This video about continuous code review is excellent https://m.youtube.com/watch?v=fYFruezJEDs.
The main takeaway is that in order to get reasonable throughout along with retaining code quality, you need to look to techniques of cop creation (pairing or mobbing).
Taking a economic systems approach to what happens with pull requests the speaker shows:
• Written feedback (eg comments on pull requests) is high latency low throughout feedback. It costs a lot to write and does not provide as much information as a conversation.
• The amount of feedback drops, the larger the pull request.
• Wait time increases as a reverse function of pull request size.
• Inventory expands until it matches the wait time in the system.
There is an interesting analysis of the economics of pull reviews. While shorter pull requests are easier to review, if you have more of them they create more pull requests, creating an increase in interruptions.
Basically, with asynchronous feedback there is a trade off between throughout and quality.
In order to not exponentially loose the throughout while reducing the average size of the pull request, people need to get exponentially closer and closer in time.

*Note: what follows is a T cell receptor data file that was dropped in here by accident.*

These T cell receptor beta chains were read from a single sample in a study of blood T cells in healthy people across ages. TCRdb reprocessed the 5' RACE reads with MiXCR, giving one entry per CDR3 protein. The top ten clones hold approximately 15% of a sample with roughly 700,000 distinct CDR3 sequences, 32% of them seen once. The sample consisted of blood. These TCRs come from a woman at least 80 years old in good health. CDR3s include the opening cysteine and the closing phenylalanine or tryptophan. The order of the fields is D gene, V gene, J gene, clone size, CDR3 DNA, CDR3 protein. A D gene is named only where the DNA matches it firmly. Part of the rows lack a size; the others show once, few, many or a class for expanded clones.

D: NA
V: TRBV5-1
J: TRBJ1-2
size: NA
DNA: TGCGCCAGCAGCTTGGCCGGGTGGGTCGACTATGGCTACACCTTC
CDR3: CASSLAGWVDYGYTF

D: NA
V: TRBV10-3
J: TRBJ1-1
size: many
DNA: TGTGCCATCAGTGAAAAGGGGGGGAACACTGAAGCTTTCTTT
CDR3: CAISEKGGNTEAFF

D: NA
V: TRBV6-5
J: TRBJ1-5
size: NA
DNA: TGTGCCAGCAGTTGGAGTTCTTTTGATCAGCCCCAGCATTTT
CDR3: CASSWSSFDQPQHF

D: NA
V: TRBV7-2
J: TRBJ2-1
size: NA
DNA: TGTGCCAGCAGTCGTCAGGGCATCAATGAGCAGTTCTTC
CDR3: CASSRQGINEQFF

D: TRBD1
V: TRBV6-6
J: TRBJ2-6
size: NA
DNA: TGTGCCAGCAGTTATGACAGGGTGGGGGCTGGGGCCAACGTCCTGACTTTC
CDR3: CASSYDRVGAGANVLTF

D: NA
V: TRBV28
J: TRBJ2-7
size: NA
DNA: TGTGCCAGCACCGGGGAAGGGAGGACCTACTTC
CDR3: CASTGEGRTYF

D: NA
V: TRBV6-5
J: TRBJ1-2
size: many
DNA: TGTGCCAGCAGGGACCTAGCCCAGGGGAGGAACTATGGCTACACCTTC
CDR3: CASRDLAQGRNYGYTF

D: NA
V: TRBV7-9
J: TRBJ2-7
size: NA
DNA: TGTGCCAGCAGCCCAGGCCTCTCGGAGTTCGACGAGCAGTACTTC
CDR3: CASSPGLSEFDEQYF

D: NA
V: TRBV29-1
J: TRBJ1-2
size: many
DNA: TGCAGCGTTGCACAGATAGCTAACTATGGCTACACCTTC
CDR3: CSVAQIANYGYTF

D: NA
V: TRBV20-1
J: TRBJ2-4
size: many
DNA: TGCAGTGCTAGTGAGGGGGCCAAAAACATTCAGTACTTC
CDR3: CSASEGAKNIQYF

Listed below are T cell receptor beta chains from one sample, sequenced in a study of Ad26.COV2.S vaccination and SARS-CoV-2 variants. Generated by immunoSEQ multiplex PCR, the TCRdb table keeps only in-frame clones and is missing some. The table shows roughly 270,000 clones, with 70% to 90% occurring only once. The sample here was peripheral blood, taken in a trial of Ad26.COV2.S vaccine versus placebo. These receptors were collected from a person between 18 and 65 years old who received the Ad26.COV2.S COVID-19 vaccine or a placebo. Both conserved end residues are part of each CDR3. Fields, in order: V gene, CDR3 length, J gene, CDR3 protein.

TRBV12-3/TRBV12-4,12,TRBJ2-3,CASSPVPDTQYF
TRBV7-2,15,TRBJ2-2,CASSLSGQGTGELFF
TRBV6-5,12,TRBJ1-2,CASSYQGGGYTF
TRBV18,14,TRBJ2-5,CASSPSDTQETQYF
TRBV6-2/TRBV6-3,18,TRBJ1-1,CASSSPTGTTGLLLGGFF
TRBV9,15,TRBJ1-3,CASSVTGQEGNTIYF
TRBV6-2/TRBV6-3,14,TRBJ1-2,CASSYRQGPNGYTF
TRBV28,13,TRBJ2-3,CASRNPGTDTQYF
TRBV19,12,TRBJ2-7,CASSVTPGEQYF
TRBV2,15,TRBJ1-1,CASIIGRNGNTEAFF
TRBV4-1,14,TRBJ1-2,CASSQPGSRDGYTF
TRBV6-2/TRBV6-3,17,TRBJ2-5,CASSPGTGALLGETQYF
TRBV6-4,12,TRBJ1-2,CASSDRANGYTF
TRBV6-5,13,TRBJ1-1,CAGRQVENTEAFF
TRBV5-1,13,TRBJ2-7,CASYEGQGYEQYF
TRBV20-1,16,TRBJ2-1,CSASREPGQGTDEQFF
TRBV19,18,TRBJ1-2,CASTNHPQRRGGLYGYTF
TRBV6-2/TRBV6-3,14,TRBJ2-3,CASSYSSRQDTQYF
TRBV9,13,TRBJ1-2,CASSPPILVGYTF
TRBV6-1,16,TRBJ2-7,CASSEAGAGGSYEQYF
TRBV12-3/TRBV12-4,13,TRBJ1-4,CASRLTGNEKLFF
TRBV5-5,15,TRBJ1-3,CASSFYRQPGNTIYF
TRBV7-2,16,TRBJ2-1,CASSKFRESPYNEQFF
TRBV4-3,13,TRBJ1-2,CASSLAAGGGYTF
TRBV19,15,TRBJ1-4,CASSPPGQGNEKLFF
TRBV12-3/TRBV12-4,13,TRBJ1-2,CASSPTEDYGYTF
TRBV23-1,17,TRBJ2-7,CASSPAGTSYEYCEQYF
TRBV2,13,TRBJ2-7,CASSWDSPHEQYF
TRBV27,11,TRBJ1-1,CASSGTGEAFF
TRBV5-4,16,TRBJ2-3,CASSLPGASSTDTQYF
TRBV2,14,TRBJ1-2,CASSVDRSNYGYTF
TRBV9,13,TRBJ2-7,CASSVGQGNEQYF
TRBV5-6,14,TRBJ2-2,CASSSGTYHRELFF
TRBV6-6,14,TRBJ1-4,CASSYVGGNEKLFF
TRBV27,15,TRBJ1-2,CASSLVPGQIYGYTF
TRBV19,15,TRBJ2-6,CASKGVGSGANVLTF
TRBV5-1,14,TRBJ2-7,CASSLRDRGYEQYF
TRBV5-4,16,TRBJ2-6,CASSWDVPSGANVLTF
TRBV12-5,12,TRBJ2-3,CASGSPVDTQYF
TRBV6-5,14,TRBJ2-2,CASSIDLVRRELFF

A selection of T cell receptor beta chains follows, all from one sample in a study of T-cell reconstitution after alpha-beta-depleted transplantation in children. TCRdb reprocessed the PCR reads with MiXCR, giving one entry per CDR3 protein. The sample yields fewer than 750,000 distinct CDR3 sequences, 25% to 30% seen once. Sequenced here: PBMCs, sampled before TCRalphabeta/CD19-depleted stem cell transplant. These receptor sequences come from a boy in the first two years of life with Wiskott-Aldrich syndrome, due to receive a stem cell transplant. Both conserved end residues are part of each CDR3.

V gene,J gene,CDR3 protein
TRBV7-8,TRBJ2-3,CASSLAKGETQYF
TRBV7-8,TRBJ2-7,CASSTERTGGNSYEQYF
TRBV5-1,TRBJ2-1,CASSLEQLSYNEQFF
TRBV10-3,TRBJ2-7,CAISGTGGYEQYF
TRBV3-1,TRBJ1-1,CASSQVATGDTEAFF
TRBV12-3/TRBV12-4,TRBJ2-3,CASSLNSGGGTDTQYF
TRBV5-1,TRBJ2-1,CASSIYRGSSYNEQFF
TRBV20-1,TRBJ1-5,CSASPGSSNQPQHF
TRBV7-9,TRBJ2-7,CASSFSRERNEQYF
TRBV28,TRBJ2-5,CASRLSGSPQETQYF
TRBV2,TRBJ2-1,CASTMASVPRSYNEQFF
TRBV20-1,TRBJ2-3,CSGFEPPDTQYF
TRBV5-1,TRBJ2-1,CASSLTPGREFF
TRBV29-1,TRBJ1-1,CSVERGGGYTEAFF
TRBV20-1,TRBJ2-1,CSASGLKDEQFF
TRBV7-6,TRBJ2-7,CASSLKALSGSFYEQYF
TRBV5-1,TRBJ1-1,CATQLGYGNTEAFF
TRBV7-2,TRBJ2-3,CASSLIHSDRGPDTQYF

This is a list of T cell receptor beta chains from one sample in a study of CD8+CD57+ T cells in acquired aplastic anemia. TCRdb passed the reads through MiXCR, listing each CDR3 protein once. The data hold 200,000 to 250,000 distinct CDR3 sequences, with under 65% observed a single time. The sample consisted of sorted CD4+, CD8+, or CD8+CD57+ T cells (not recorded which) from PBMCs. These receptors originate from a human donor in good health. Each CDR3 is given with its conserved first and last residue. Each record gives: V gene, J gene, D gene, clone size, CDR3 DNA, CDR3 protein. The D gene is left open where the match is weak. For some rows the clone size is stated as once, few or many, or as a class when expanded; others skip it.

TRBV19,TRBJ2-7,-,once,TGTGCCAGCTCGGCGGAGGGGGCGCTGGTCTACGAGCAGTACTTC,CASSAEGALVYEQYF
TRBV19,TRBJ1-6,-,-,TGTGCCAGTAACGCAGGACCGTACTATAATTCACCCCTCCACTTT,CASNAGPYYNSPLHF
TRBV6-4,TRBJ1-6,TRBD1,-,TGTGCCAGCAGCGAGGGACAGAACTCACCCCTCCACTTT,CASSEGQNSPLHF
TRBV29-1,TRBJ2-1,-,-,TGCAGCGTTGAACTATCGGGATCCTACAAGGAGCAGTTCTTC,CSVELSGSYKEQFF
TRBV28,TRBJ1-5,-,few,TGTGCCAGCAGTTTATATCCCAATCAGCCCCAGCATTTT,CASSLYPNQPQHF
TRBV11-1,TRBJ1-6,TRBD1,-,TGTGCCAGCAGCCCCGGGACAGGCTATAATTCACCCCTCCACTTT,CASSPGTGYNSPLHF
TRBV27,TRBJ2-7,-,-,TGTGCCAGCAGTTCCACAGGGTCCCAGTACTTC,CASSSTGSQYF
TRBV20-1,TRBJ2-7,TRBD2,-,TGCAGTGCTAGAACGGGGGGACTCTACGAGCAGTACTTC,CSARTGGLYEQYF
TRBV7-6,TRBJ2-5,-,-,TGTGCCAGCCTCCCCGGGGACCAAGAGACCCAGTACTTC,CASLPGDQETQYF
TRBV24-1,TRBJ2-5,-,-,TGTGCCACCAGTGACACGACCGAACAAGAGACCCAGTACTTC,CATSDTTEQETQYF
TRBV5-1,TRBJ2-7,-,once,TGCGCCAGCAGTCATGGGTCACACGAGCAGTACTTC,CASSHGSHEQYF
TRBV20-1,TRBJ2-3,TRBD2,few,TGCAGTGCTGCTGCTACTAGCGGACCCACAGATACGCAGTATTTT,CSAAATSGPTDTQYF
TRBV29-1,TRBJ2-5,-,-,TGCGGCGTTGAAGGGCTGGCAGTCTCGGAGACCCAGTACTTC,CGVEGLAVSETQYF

The findings in this talk stand in contrast to those in the post I just wrote about the work of James Evans and his team. In that work for scientific output, you want to reduce coordination between teams in order to get better results. In this analysis it’s about increasing coordination between developers. I guess the former model would be one where you had really hard programming problems, and you had all of your developers working independently on the same tickets, but that scenario doesn’t happen in a software development system.
There are a couple of tests one could take to look at whether the following approach might work for your own org.
• can developers pair in a productive way? You need to have both good psychological safety, a good good culture of mentorship, and no knowledge silos in team members.
• How does throughput map to pull request size, and size and quality of pull request comments?